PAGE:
Objectives We aimed to determine the injury patterns associated with training activities in elite South Korean taekwondo athletes training for the Olympic Games.
Methods We collected data prospectively from 2007 to 2016 at the Korea National Training Center in Seoul, South Korea. A sports injury was defined as acute or chronic musculoskeletal signs and symptoms due to taekwondo activities during training sessions. Athletes were assessed by an on-site sports medicine specialist. The elite taekwondo athletes were stratified according to sex, weight class (flyweight, featherweight, welterweight and heavyweight), injury location (body region and site) and injury severity (mild or level I, requiring treatment for 1–3 days; moderate or level II, requiring treatment for 4–7 days; or severe or level III, requiring treatment for ≥8 days).
Results Athlete exposure was 56 160 training sessions that took 249 600 hours. 1466 injuries were recorded in 283 athletes, with an average of 4.6 injuries per athlete annually. Of these, more than half (56%) were mild injuries, with most injuries occurring in the lower extremities (65.5%), followed by injuries to the trunk (16%), upper extremities (14%) and head and neck area (4%). Among these athletes, women had higher injury rates in the featherweight and welterweight categories (P≤0.0001), but there were no sex differences in other weight categories. In general, female athletes and male athletes experienced a comparable risk of injury (relative ratio: 1.55; 95% CI 0.89 to 2.68).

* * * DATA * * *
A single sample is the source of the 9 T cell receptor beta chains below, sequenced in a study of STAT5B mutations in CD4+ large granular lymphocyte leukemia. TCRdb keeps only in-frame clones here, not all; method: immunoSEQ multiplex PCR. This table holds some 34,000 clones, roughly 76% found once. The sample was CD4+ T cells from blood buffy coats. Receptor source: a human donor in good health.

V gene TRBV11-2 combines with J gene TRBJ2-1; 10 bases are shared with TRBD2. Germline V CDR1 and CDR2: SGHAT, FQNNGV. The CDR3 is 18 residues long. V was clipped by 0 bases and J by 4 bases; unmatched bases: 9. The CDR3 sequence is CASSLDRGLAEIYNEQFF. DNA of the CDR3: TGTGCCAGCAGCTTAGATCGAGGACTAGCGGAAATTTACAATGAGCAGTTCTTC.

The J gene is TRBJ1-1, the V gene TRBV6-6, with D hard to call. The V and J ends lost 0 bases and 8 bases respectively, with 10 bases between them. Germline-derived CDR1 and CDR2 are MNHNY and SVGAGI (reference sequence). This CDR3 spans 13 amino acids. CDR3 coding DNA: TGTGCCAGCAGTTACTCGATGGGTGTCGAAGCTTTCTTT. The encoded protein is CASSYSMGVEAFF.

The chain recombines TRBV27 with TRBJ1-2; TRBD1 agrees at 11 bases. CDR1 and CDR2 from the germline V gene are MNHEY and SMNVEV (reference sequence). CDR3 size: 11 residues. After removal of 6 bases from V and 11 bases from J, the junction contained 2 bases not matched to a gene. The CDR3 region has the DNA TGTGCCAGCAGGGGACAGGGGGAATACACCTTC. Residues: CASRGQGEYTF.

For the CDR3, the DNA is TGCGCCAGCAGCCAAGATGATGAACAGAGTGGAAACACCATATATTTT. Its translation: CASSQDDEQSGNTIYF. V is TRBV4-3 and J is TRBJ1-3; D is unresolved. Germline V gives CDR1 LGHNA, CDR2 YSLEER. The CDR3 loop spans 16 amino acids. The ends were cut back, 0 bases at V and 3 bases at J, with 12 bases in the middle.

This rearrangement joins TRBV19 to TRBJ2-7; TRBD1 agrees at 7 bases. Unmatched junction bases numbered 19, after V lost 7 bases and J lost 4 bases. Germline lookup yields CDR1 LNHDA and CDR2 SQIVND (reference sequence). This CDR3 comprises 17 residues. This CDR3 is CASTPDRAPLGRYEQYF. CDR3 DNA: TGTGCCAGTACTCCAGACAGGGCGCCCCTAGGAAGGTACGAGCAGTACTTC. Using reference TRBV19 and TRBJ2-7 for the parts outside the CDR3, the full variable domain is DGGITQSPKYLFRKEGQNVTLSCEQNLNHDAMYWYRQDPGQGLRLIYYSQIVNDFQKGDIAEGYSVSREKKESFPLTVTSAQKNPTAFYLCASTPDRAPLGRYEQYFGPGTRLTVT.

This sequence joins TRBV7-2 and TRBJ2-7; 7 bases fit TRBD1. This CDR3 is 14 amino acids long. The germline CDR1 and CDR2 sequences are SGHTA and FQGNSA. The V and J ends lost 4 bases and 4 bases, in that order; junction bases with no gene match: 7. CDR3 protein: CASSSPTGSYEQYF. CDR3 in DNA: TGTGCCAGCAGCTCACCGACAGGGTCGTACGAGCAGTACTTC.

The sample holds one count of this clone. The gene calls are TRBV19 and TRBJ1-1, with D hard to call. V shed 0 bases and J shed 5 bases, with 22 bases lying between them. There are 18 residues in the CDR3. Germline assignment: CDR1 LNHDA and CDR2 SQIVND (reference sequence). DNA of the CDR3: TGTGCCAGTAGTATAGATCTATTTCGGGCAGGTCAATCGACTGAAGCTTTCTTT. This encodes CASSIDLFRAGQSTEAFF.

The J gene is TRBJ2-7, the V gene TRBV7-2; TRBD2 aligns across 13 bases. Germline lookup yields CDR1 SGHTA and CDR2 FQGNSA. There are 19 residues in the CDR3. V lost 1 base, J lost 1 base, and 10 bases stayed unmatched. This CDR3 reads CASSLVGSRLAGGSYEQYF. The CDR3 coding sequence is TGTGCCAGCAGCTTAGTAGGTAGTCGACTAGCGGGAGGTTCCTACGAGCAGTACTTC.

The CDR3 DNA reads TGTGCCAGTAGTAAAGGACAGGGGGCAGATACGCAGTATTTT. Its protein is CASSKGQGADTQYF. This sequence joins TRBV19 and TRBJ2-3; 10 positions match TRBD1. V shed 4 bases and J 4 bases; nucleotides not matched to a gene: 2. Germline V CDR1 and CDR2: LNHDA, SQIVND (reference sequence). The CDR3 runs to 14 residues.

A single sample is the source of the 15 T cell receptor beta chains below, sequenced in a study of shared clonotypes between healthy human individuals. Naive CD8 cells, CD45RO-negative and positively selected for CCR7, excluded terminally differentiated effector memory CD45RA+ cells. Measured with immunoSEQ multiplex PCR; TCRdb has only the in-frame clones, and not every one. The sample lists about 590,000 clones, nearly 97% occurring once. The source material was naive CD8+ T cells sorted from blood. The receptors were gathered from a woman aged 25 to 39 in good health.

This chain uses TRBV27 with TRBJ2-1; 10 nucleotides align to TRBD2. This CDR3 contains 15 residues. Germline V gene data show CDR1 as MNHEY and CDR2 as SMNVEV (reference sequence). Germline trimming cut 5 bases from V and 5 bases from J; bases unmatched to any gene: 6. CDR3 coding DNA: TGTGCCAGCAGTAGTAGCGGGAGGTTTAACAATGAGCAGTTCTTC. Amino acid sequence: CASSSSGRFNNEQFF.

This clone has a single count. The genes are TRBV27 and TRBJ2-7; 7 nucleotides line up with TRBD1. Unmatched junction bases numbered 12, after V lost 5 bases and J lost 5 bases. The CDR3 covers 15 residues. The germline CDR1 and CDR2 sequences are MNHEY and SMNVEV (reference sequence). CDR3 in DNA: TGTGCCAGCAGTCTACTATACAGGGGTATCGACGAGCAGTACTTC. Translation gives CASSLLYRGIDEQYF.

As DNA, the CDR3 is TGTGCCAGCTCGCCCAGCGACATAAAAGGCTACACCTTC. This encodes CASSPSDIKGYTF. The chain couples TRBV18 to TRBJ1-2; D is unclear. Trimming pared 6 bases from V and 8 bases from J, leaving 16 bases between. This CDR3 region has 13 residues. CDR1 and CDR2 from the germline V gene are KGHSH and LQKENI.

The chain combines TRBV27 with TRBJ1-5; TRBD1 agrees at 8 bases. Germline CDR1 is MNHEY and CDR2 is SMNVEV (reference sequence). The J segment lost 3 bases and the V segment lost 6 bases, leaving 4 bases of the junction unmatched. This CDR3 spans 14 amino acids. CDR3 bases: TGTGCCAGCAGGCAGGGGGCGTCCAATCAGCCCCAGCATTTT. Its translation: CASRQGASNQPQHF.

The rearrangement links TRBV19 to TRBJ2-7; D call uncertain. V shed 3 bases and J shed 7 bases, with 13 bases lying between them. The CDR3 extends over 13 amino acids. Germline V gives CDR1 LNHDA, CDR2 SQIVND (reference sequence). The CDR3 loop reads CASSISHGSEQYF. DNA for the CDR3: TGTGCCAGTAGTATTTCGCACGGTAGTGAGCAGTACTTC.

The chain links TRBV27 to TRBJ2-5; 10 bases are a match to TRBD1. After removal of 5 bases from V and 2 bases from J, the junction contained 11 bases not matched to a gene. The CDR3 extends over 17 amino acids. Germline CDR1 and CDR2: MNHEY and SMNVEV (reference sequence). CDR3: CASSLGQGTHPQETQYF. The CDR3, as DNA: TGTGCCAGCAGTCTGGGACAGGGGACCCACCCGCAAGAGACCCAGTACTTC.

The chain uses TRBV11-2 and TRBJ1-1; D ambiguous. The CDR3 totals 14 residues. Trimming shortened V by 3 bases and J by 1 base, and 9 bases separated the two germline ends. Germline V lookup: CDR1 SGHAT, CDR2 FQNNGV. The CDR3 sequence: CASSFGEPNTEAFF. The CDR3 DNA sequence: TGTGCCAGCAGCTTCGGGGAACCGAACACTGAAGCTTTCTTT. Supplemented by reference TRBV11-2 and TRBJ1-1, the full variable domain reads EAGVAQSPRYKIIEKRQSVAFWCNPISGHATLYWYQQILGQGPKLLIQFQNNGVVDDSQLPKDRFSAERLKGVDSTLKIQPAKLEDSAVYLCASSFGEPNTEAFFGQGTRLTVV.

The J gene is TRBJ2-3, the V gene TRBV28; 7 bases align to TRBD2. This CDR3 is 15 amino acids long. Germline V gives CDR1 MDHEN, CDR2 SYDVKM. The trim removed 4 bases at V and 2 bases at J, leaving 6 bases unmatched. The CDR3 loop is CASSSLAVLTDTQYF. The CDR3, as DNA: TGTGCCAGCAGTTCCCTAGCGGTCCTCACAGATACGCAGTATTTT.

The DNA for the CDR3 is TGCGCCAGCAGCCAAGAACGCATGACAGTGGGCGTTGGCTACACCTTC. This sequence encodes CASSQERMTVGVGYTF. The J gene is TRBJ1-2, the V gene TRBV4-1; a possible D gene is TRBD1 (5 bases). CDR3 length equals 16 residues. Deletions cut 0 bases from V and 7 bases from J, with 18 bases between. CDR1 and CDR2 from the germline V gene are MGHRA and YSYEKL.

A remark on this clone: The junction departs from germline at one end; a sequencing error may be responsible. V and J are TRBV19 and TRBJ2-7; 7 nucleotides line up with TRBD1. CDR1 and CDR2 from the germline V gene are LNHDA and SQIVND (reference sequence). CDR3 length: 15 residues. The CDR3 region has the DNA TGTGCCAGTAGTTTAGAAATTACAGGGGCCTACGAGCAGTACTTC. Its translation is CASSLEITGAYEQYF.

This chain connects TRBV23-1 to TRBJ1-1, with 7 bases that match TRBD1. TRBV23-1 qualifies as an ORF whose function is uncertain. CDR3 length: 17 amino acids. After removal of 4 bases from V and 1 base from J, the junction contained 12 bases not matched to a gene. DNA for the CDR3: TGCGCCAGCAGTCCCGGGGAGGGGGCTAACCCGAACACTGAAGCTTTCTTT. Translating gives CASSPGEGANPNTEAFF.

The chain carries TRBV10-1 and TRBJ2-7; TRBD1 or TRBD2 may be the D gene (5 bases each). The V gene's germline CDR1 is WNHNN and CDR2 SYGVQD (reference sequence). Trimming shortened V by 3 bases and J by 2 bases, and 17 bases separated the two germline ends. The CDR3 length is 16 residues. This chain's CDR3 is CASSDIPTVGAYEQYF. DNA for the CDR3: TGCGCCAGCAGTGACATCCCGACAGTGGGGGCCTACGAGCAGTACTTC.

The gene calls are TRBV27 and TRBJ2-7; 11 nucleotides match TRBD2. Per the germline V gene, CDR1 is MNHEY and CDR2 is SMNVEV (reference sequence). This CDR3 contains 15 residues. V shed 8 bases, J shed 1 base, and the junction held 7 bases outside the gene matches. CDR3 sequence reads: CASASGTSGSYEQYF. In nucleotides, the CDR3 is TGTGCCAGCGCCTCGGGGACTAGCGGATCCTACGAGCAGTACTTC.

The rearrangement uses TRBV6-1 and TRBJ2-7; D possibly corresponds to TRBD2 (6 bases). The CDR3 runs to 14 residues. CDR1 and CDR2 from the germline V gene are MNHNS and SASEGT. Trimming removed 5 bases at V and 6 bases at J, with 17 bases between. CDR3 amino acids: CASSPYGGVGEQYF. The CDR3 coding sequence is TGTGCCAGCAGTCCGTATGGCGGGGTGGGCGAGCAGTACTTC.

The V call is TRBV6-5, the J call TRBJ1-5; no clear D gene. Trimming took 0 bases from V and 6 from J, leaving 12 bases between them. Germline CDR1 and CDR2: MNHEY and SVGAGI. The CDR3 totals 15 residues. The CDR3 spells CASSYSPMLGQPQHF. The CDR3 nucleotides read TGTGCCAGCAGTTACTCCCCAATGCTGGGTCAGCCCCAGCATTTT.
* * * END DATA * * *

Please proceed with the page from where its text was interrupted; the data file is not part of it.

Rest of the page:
Conclusion In elite South Korean taekwondo athletes, most injuries occur in the lower extremities and were graded as minor. Injury severity depended on weight class.
- lower extremity
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Contributors KJP was responsible for the conception and design of the study. Both authors contributed to interpretation of the findings and had full access to all data. The final manuscript was approved by both authors.
Competing interests None declared.
Ethics approval The study design was approved by the Korea Training Center.
Provenance and peer review Not commissioned; externally peer reviewed.
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